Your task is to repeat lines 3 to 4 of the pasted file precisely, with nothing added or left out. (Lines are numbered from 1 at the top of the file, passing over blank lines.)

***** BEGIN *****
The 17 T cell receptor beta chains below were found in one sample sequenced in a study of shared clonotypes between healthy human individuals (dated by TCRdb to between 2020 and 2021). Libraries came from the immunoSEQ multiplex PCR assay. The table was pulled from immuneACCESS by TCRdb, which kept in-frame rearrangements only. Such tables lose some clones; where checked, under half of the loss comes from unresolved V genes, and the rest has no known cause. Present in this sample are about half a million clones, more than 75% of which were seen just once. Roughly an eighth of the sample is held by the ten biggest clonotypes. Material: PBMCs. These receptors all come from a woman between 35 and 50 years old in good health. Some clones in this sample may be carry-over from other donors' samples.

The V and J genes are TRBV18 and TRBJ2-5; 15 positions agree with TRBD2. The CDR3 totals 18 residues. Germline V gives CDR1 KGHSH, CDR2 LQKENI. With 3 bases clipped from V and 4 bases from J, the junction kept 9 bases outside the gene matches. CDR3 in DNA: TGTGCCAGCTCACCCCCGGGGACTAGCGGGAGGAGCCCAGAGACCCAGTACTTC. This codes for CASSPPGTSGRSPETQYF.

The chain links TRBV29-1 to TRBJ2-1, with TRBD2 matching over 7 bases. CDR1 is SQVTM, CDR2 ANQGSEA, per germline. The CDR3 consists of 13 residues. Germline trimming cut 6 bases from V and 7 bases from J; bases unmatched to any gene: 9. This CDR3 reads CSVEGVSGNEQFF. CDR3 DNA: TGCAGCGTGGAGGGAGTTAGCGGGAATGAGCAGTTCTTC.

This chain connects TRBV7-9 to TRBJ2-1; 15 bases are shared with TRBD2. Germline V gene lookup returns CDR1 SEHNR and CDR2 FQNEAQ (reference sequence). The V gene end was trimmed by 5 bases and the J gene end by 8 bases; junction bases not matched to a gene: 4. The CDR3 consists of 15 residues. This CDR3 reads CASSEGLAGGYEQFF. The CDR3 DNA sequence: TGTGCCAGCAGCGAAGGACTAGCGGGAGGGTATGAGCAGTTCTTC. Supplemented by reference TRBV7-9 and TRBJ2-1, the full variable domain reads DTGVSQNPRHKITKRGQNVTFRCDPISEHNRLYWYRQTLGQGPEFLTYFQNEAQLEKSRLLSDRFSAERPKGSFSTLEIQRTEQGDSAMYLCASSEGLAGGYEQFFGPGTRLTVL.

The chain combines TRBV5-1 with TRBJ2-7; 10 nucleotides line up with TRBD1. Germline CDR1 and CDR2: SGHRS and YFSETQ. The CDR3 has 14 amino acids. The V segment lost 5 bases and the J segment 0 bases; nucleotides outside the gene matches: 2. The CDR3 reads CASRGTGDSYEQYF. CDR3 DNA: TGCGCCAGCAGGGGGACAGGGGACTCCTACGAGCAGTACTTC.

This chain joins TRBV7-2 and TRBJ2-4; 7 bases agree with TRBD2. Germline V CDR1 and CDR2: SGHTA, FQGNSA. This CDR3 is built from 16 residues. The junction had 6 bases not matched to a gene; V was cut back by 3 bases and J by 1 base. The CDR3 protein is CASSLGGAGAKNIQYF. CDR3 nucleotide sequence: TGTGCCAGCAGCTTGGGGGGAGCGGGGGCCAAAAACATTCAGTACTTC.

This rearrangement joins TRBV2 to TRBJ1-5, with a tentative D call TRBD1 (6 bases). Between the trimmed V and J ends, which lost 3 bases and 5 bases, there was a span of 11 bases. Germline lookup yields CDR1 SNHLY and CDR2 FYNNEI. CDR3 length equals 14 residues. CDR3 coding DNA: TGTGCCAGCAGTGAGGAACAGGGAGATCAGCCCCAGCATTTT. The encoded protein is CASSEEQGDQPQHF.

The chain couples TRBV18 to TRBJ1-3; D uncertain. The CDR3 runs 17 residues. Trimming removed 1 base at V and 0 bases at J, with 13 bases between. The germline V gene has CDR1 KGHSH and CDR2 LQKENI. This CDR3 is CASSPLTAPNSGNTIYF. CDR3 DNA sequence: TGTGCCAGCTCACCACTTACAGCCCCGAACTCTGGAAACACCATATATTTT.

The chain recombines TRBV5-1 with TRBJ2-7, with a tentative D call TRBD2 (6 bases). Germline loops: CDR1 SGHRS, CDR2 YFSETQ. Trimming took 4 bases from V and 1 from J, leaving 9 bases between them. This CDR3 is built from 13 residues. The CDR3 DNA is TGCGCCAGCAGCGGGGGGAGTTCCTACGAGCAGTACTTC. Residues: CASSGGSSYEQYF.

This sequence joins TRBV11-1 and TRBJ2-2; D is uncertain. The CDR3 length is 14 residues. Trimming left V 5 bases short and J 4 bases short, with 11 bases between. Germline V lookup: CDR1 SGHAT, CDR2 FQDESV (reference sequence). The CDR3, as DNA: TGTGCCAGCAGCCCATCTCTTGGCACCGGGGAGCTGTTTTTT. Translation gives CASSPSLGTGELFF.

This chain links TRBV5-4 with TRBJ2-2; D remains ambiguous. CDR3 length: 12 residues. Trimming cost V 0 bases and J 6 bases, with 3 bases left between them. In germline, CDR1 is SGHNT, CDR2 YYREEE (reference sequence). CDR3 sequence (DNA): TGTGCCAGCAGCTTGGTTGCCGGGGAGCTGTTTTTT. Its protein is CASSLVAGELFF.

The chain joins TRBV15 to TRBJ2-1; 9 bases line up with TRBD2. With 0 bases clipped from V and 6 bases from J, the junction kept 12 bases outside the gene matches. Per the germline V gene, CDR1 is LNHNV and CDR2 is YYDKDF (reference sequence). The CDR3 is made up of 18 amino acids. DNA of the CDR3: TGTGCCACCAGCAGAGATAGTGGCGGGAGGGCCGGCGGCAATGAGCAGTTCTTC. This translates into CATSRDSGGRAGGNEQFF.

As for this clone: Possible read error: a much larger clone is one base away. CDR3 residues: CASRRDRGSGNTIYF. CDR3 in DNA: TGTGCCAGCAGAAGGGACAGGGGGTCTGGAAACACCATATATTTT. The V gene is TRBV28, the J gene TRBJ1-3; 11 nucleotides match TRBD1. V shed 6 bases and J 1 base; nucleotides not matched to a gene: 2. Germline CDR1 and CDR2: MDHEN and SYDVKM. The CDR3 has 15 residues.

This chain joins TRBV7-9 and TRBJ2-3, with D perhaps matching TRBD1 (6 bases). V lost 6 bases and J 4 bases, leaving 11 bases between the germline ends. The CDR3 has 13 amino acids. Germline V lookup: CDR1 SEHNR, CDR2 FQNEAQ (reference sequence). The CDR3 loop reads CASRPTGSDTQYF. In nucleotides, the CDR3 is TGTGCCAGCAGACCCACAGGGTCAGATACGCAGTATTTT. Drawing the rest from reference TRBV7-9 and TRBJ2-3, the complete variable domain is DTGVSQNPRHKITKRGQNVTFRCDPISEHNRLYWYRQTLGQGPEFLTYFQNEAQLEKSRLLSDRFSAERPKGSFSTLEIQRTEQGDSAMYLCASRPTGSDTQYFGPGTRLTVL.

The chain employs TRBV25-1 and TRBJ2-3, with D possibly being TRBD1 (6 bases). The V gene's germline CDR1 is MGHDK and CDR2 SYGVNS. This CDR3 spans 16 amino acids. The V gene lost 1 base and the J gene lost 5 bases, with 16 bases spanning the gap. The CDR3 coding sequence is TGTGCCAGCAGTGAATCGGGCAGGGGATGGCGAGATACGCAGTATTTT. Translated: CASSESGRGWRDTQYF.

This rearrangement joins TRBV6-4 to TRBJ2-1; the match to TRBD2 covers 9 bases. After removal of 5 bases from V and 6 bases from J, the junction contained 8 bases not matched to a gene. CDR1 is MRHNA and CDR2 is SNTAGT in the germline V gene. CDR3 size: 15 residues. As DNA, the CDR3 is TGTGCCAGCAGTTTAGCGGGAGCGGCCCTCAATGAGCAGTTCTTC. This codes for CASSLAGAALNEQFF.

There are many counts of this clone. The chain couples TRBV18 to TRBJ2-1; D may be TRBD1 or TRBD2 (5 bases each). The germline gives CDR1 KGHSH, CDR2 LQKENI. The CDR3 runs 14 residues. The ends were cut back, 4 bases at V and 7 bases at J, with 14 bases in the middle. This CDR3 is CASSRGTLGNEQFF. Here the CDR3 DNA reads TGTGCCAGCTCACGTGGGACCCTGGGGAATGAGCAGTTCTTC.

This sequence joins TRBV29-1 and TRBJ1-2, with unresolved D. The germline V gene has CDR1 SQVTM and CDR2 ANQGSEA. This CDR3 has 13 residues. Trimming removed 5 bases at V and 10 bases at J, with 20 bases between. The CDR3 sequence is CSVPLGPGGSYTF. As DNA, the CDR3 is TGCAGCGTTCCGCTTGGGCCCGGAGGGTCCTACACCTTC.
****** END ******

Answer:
The chain links TRBV29-1 to TRBJ2-1, with TRBD2 matching over 7 bases. CDR1 is SQVTM, CDR2 ANQGSEA, per germline. The CDR3 consists of 13 residues. Germline trimming cut 6 bases from V and 7 bases from J; bases unmatched to any gene: 9. This CDR3 reads CSVEGVSGNEQFF. CDR3 DNA: TGCAGCGTGGAGGGAGTTAGCGGGAATGAGCAGTTCTTC.

This chain connects TRBV7-9 to TRBJ2-1; 15 bases are shared with TRBD2. Germline V gene lookup returns CDR1 SEHNR and CDR2 FQNEAQ (reference sequence). The V gene end was trimmed by 5 bases and the J gene end by 8 bases; junction bases not matched to a gene: 4. The CDR3 consists of 15 residues. This CDR3 reads CASSEGLAGGYEQFF. The CDR3 DNA sequence: TGTGCCAGCAGCGAAGGACTAGCGGGAGGGTATGAGCAGTTCTTC. Supplemented by reference TRBV7-9 and TRBJ2-1, the full variable domain reads DTGVSQNPRHKITKRGQNVTFRCDPISEHNRLYWYRQTLGQGPEFLTYFQNEAQLEKSRLLSDRFSAERPKGSFSTLEIQRTEQGDSAMYLCASSEGLAGGYEQFFGPGTRLTVL.